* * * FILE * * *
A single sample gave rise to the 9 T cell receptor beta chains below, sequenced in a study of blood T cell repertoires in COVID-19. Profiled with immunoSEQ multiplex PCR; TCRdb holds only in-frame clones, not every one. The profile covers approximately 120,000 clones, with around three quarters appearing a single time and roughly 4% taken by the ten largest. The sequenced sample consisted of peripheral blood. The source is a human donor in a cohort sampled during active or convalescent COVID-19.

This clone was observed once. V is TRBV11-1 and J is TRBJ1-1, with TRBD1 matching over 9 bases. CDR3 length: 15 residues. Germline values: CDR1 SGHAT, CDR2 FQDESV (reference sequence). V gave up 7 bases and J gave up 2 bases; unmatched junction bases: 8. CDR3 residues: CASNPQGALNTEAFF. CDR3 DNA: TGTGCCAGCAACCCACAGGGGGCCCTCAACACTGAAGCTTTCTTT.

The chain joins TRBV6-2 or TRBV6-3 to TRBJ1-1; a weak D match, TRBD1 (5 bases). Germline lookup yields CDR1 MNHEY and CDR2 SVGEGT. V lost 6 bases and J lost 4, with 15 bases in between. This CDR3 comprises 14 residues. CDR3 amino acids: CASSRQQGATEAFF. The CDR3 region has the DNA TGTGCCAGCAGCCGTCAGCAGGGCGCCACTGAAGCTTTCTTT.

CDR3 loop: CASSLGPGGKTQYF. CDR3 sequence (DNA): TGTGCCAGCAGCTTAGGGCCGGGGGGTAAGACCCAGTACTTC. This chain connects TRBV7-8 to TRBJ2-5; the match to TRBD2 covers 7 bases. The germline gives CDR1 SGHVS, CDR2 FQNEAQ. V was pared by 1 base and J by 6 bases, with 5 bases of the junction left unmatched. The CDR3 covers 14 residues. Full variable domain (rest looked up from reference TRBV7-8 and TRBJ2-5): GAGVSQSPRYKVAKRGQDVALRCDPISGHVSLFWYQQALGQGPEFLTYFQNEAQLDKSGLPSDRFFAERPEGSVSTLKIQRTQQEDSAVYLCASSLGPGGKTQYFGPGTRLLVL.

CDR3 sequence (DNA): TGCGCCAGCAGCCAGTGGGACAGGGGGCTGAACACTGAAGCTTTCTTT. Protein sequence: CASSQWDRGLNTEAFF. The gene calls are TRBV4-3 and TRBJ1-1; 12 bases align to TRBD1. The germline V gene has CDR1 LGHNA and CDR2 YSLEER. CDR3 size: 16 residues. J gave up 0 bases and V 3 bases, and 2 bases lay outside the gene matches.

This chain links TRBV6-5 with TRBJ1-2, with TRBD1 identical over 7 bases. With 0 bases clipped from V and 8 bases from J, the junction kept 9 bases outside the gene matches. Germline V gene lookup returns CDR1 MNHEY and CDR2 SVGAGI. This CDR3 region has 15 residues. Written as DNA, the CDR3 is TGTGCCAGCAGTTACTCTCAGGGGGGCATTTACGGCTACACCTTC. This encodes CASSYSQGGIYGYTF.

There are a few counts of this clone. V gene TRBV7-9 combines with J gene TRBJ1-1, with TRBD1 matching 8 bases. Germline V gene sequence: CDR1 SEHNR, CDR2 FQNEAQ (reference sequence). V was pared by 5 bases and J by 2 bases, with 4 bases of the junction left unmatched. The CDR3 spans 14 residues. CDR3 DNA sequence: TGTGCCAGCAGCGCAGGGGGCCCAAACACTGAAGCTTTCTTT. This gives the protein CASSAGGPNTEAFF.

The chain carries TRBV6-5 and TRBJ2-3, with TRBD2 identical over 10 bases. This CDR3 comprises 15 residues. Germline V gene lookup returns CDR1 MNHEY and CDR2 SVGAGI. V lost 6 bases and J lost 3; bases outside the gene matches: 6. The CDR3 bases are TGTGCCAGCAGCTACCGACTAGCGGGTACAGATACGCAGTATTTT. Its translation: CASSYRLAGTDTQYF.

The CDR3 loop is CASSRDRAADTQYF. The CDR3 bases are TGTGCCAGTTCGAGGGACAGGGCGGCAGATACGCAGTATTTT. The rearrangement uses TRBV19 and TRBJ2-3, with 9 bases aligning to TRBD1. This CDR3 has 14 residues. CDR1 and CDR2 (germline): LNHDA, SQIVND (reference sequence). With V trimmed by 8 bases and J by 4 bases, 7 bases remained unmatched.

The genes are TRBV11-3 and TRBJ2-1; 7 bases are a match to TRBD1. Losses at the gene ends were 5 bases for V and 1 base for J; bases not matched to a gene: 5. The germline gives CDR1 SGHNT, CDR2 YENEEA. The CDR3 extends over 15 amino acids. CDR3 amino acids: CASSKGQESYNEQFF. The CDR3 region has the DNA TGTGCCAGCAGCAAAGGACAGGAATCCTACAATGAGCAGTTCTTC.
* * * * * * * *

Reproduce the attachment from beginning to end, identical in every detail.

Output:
A single sample gave rise to the 9 T cell receptor beta chains below, sequenced in a study of blood T cell repertoires in COVID-19. Profiled with immunoSEQ multiplex PCR; TCRdb holds only in-frame clones, not every one. The profile covers approximately 120,000 clones, with around three quarters appearing a single time and roughly 4% taken by the ten largest. The sequenced sample consisted of peripheral blood. The source is a human donor in a cohort sampled during active or convalescent COVID-19.

This clone was observed once. V is TRBV11-1 and J is TRBJ1-1, with TRBD1 matching over 9 bases. CDR3 length: 15 residues. Germline values: CDR1 SGHAT, CDR2 FQDESV (reference sequence). V gave up 7 bases and J gave up 2 bases; unmatched junction bases: 8. CDR3 residues: CASNPQGALNTEAFF. CDR3 DNA: TGTGCCAGCAACCCACAGGGGGCCCTCAACACTGAAGCTTTCTTT.

The chain joins TRBV6-2 or TRBV6-3 to TRBJ1-1; a weak D match, TRBD1 (5 bases). Germline lookup yields CDR1 MNHEY and CDR2 SVGEGT. V lost 6 bases and J lost 4, with 15 bases in between. This CDR3 comprises 14 residues. CDR3 amino acids: CASSRQQGATEAFF. The CDR3 region has the DNA TGTGCCAGCAGCCGTCAGCAGGGCGCCACTGAAGCTTTCTTT.

CDR3 loop: CASSLGPGGKTQYF. CDR3 sequence (DNA): TGTGCCAGCAGCTTAGGGCCGGGGGGTAAGACCCAGTACTTC. This chain connects TRBV7-8 to TRBJ2-5; the match to TRBD2 covers 7 bases. The germline gives CDR1 SGHVS, CDR2 FQNEAQ. V was pared by 1 base and J by 6 bases, with 5 bases of the junction left unmatched. The CDR3 covers 14 residues. Full variable domain (rest looked up from reference TRBV7-8 and TRBJ2-5): GAGVSQSPRYKVAKRGQDVALRCDPISGHVSLFWYQQALGQGPEFLTYFQNEAQLDKSGLPSDRFFAERPEGSVSTLKIQRTQQEDSAVYLCASSLGPGGKTQYFGPGTRLLVL.

CDR3 sequence (DNA): TGCGCCAGCAGCCAGTGGGACAGGGGGCTGAACACTGAAGCTTTCTTT. Protein sequence: CASSQWDRGLNTEAFF. The gene calls are TRBV4-3 and TRBJ1-1; 12 bases align to TRBD1. The germline V gene has CDR1 LGHNA and CDR2 YSLEER. CDR3 size: 16 residues. J gave up 0 bases and V 3 bases, and 2 bases lay outside the gene matches.

This chain links TRBV6-5 with TRBJ1-2, with TRBD1 identical over 7 bases. With 0 bases clipped from V and 8 bases from J, the junction kept 9 bases outside the gene matches. Germline V gene lookup returns CDR1 MNHEY and CDR2 SVGAGI. This CDR3 region has 15 residues. Written as DNA, the CDR3 is TGTGCCAGCAGTTACTCTCAGGGGGGCATTTACGGCTACACCTTC. This encodes CASSYSQGGIYGYTF.

There are a few counts of this clone. V gene TRBV7-9 combines with J gene TRBJ1-1, with TRBD1 matching 8 bases. Germline V gene sequence: CDR1 SEHNR, CDR2 FQNEAQ (reference sequence). V was pared by 5 bases and J by 2 bases, with 4 bases of the junction left unmatched. The CDR3 spans 14 residues. CDR3 DNA sequence: TGTGCCAGCAGCGCAGGGGGCCCAAACACTGAAGCTTTCTTT. This gives the protein CASSAGGPNTEAFF.

The chain carries TRBV6-5 and TRBJ2-3, with TRBD2 identical over 10 bases. This CDR3 comprises 15 residues. Germline V gene lookup returns CDR1 MNHEY and CDR2 SVGAGI. V lost 6 bases and J lost 3; bases outside the gene matches: 6. The CDR3 bases are TGTGCCAGCAGCTACCGACTAGCGGGTACAGATACGCAGTATTTT. Its translation: CASSYRLAGTDTQYF.

The CDR3 loop is CASSRDRAADTQYF. The CDR3 bases are TGTGCCAGTTCGAGGGACAGGGCGGCAGATACGCAGTATTTT. The rearrangement uses TRBV19 and TRBJ2-3, with 9 bases aligning to TRBD1. This CDR3 has 14 residues. CDR1 and CDR2 (germline): LNHDA, SQIVND (reference sequence). With V trimmed by 8 bases and J by 4 bases, 7 bases remained unmatched.

The genes are TRBV11-3 and TRBJ2-1; 7 bases are a match to TRBD1. Losses at the gene ends were 5 bases for V and 1 base for J; bases not matched to a gene: 5. The germline gives CDR1 SGHNT, CDR2 YENEEA. The CDR3 extends over 15 amino acids. CDR3 amino acids: CASSKGQESYNEQFF. The CDR3 region has the DNA TGTGCCAGCAGCAAAGGACAGGAATCCTACAATGAGCAGTTCTTC.